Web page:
In this firefighter video, Andy Starnes delivers a speech with advice for new firefighters. He explains a few firefighter rules to live by on the importance of being smart and hard-working. He also gives them firefighter tips on work/life balance.
The biggest problem in the fire service is a closed mind and a closed nozzle. I don’t care if you are a smooth-bore Baptist or combination-nozzle Catholic. You need to baptize that building with water. Come together as one denomination and realize we’re here to do one thing, but we’re not doing as well as we think we are.
If you have that nozzle closed as you crawl down that hallway to Jermain in his Spider-Man pajamas, would beg to differ with you about your definition of heat. You’re not feeling anything until about 450 degrees while their dying and screaming for us, and we.
Do you remember what they told you about how you take the victim out? Do you want to drag them back through that hallway? What hallway did you just come through? Did it hurt to come through that hallway? You can literally kill the victim while dragging them back through that hallway. They showed you to get their face out first. These guys know their stuff.
“Be a thinking firefighter. Don’t be this check the box, minimum PowerPoint instructor, firefighter.”Andy Starnes | Instructor and Founder at Insight Fire Training LLC
Pay attention to that. You’re giving them a better chance, but don’t delay your actions. Use your tools and your training. Be a thinking firefighter. Don’t be this check the box, minimum PowerPoint instructor, firefighter.
You’ve been through those classes where the instructor is looking at the slides and they’re just reading the bullet points. Don’t do that. Be passionate about what you do. Whether you realize it or not, your time here as a firefighter is very limited.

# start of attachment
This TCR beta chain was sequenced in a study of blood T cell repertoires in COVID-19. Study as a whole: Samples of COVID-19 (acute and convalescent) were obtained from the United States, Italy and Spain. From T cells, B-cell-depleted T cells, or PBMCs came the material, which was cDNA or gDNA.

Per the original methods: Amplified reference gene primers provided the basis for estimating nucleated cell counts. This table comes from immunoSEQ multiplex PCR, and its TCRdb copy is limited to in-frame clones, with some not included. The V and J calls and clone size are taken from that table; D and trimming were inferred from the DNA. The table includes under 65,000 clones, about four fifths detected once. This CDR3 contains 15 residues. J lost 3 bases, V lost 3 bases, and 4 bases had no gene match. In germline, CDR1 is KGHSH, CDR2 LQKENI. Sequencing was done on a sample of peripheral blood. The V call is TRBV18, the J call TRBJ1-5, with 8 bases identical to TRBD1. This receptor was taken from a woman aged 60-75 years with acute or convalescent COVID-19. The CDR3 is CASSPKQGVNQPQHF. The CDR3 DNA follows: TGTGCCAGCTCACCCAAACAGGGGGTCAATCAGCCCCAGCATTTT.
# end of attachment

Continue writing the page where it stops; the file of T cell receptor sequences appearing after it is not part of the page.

“Your time underneath this helmet is limited but your time as a servant and as a good human being is not.”Andy Starnes | Instructor and Founder at Insight Fire Training LLC
Who’s been on the department the least amount of time here? How long have you been on, 10 months? Who’s been on the most amount of time here? I’ve been on 23 years, 30 years total. I’ve got 29 months left. I have 29 marbles in a jar on my desk. Every month I throw a marble away because I’m going to retire. Your time underneath this helmet is limited but your time as a servant and as a good human being is not.
Just because you’re not wearing this helmet does not mean you can’t make an impact on someone. The color of your helmet does not matter. What does matter is your heart and what you share when you come back from this training. We’re all fighting the same fight, but you need to use the collective resources from each other.
The answers to your problems are in somebody’s head right now, and shame on us for not asking. Please do your part. You all have value, from 10 months to 20 years, but realize your time underneath his helmet is limited. What are you doing with that time? Don’t be sitting on that rocking chair on your front porch, 20 years from now wishing you would have done something different. Do it with all your heart and help as many people as you can.
“When you’re off duty, be off duty.”Andy Starnes | Instructor and Founder at Insight Fire Training LLC
When you’re off duty, be off duty. This place doesn’t own you, so don’t let it. Be who you were called to be. That could be a dad, mom, husband, wife, friend, whatever. Be that. Enjoy it because you don’t want to come home after a 30-year career to an empty house and a Dear John letter.